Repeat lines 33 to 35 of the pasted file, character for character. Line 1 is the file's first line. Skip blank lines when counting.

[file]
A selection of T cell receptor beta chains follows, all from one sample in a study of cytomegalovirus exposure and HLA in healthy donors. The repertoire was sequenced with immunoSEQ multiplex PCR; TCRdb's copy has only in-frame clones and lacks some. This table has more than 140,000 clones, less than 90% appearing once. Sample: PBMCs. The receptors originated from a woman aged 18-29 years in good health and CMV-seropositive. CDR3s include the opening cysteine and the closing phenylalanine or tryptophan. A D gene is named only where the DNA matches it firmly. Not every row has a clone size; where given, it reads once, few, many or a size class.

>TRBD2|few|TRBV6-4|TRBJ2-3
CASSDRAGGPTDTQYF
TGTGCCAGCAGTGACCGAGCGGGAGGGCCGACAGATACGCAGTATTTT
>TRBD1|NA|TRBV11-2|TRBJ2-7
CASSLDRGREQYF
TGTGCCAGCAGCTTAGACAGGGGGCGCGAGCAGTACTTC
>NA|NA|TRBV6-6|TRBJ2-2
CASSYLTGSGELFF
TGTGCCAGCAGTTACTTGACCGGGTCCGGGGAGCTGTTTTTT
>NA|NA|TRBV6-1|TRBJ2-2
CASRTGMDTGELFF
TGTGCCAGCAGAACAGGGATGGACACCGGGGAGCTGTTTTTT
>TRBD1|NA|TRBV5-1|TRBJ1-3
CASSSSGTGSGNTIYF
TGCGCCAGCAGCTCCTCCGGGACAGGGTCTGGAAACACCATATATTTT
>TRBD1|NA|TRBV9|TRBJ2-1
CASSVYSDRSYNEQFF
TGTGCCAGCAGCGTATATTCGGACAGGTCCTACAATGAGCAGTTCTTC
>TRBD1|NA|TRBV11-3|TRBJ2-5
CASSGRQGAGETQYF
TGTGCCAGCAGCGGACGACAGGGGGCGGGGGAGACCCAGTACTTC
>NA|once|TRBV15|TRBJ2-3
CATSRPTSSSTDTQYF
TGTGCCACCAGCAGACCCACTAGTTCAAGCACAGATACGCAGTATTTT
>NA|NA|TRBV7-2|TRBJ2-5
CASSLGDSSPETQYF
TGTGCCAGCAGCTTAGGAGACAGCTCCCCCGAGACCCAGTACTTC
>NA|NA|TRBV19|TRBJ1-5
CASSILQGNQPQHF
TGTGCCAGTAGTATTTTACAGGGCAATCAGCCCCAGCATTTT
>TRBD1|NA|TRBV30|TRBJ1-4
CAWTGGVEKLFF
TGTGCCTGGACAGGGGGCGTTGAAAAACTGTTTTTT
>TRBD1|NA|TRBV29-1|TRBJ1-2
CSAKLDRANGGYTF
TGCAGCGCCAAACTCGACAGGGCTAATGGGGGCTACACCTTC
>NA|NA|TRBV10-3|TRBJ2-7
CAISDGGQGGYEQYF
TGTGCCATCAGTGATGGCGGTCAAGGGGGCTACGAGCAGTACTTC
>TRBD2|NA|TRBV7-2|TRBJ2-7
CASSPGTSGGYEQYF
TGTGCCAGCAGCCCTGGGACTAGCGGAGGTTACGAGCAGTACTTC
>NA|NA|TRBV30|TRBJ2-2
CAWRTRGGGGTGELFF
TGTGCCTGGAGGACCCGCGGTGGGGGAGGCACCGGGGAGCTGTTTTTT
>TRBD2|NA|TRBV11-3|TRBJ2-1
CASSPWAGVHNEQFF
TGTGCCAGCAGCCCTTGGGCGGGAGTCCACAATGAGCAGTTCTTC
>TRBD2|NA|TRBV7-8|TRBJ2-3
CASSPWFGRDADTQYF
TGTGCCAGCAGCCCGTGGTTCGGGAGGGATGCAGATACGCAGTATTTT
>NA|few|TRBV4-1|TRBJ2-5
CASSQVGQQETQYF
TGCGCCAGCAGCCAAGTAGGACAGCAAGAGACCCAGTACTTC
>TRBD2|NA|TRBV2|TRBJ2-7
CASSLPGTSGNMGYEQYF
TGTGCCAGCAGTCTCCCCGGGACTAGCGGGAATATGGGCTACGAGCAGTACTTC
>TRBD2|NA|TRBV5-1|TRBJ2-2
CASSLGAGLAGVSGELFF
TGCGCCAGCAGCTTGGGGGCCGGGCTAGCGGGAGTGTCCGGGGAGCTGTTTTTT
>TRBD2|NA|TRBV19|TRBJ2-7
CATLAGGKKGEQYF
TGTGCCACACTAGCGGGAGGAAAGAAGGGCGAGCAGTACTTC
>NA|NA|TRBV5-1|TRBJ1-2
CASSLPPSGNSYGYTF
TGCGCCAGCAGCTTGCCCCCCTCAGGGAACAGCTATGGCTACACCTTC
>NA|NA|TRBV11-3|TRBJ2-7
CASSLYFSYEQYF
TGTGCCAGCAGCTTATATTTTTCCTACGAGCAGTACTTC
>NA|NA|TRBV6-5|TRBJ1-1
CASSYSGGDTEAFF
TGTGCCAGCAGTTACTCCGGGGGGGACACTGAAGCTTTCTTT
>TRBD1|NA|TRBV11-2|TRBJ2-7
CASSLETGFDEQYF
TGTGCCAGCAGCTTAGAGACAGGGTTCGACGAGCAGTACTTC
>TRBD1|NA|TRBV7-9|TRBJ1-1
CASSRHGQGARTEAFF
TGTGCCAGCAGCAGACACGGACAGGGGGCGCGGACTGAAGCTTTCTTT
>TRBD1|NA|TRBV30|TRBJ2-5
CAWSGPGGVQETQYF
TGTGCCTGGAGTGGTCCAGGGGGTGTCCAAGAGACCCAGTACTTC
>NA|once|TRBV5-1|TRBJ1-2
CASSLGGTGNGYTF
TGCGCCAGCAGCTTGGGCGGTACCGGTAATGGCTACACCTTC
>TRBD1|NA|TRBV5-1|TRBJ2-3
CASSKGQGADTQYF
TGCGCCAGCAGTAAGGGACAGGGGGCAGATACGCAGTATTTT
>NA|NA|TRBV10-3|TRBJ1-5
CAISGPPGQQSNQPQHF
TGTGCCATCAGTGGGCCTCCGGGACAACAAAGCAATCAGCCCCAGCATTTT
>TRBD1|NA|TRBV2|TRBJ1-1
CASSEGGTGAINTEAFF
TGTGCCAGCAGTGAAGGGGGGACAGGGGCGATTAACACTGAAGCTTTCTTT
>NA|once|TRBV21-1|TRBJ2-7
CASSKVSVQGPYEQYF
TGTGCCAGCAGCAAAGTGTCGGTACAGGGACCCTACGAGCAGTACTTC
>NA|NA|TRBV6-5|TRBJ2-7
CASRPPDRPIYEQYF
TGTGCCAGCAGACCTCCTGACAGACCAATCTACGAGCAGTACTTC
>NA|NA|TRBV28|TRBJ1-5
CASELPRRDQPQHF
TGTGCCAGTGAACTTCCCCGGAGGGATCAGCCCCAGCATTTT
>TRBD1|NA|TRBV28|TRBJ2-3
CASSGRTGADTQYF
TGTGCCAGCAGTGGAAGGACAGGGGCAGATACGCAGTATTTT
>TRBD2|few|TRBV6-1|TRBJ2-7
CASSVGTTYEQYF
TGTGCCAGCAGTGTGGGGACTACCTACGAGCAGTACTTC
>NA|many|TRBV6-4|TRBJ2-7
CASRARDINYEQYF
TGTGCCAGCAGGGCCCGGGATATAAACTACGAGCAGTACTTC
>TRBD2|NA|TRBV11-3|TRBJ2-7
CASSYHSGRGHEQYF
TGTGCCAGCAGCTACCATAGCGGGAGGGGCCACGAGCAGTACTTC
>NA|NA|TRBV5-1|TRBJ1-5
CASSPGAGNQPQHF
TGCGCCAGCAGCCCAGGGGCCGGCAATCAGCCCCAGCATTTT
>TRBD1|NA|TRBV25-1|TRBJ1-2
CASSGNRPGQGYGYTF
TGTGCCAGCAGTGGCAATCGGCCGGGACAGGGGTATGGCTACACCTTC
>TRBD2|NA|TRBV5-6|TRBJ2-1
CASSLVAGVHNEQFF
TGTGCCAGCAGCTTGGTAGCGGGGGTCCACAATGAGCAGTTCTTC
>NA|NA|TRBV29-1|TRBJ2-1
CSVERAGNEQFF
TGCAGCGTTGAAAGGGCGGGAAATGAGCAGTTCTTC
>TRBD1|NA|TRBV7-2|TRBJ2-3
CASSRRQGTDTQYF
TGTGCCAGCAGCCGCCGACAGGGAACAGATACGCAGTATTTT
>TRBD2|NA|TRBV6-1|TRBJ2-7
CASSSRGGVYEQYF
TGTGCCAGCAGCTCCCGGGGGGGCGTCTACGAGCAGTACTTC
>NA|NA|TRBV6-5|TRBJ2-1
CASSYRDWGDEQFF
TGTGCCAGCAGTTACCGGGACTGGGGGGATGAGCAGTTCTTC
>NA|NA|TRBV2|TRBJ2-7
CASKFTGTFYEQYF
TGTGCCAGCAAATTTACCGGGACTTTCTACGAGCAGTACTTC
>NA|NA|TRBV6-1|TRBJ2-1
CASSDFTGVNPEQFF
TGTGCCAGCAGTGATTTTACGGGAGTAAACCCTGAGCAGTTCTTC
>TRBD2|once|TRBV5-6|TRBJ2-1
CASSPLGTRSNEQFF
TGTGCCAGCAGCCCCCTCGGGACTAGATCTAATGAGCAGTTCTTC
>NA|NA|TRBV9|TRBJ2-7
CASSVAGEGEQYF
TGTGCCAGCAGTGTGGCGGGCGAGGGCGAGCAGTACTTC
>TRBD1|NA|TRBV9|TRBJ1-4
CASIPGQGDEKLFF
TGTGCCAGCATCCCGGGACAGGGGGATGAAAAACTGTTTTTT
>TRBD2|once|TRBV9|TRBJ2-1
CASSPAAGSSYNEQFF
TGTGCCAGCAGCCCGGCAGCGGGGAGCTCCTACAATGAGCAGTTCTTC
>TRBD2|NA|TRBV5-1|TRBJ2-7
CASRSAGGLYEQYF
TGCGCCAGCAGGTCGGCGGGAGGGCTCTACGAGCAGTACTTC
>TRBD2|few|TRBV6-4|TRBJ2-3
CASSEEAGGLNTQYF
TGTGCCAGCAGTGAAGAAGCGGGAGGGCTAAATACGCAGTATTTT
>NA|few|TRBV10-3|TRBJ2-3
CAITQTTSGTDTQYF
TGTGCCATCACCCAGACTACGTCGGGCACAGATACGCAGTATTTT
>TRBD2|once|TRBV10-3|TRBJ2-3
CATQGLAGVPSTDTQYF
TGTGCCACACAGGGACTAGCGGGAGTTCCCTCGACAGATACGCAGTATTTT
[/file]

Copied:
CAWTGGVEKLFF
TGTGCCTGGACAGGGGGCGTTGAAAAACTGTTTTTT
>TRBD1|NA|TRBV29-1|TRBJ1-2